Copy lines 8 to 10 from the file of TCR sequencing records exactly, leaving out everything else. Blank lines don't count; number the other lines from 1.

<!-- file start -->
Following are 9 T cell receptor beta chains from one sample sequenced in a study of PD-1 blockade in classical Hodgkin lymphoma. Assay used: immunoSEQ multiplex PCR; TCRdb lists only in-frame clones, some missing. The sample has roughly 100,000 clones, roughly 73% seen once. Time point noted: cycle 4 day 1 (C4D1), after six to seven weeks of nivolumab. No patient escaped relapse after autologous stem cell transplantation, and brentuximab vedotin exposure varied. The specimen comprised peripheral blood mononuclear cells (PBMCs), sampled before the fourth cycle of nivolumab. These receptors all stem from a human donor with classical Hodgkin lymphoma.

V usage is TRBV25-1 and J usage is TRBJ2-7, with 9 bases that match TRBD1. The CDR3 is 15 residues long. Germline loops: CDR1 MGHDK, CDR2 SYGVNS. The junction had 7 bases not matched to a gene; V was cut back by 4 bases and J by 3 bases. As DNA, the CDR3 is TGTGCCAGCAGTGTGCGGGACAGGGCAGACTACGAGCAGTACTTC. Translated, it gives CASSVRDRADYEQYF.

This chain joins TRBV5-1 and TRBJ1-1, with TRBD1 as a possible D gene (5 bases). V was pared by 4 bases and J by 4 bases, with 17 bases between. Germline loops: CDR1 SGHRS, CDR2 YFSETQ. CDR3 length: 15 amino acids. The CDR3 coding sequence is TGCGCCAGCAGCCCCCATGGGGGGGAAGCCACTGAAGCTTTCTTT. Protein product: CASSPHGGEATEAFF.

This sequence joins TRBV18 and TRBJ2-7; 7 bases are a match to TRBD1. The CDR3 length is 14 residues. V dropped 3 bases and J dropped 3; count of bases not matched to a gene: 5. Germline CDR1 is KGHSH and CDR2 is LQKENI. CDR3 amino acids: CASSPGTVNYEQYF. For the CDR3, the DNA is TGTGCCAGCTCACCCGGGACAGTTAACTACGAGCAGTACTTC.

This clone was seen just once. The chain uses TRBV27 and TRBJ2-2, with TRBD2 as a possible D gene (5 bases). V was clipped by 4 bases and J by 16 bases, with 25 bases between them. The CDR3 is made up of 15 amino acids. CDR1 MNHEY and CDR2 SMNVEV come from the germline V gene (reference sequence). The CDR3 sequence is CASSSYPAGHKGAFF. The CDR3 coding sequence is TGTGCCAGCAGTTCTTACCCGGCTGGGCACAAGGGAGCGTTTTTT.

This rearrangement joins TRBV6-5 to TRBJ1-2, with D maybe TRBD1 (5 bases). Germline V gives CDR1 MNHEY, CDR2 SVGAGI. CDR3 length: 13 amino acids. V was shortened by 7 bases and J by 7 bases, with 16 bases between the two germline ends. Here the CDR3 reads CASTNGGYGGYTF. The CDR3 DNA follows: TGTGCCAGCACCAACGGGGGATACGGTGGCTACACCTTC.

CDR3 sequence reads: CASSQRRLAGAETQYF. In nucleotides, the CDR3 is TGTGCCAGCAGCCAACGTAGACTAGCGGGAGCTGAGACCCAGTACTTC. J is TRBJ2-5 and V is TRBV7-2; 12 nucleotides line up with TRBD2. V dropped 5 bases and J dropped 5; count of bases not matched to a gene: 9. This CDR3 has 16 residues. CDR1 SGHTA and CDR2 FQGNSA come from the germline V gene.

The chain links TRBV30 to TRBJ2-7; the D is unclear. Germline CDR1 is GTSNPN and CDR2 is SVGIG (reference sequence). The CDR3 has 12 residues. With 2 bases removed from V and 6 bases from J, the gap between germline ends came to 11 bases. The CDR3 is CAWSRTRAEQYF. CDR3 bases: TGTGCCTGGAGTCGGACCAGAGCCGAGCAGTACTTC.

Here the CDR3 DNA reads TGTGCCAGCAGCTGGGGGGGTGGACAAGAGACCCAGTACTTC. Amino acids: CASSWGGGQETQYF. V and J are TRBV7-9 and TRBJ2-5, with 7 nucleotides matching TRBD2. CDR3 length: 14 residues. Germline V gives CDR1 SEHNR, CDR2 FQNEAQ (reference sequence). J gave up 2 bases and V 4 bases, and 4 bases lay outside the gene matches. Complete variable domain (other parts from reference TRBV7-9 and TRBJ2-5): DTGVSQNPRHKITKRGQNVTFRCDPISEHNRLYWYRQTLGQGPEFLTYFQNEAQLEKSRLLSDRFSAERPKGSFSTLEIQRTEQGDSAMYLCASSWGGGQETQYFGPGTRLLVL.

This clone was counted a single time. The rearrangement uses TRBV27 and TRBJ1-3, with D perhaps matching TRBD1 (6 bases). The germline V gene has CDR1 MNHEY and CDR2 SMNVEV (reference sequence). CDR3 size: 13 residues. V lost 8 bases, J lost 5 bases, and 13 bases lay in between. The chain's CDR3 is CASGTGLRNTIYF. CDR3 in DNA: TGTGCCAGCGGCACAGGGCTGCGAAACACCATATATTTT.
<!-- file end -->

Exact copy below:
The chain links TRBV30 to TRBJ2-7; the D is unclear. Germline CDR1 is GTSNPN and CDR2 is SVGIG (reference sequence). The CDR3 has 12 residues. With 2 bases removed from V and 6 bases from J, the gap between germline ends came to 11 bases. The CDR3 is CAWSRTRAEQYF. CDR3 bases: TGTGCCTGGAGTCGGACCAGAGCCGAGCAGTACTTC.

Here the CDR3 DNA reads TGTGCCAGCAGCTGGGGGGGTGGACAAGAGACCCAGTACTTC. Amino acids: CASSWGGGQETQYF. V and J are TRBV7-9 and TRBJ2-5, with 7 nucleotides matching TRBD2. CDR3 length: 14 residues. Germline V gives CDR1 SEHNR, CDR2 FQNEAQ (reference sequence). J gave up 2 bases and V 4 bases, and 4 bases lay outside the gene matches. Complete variable domain (other parts from reference TRBV7-9 and TRBJ2-5): DTGVSQNPRHKITKRGQNVTFRCDPISEHNRLYWYRQTLGQGPEFLTYFQNEAQLEKSRLLSDRFSAERPKGSFSTLEIQRTEQGDSAMYLCASSWGGGQETQYFGPGTRLLVL.

This clone was counted a single time. The rearrangement uses TRBV27 and TRBJ1-3, with D perhaps matching TRBD1 (6 bases). The germline V gene has CDR1 MNHEY and CDR2 SMNVEV (reference sequence). CDR3 size: 13 residues. V lost 8 bases, J lost 5 bases, and 13 bases lay in between. The chain's CDR3 is CASGTGLRNTIYF. CDR3 in DNA: TGTGCCAGCGGCACAGGGCTGCGAAACACCATATATTTT.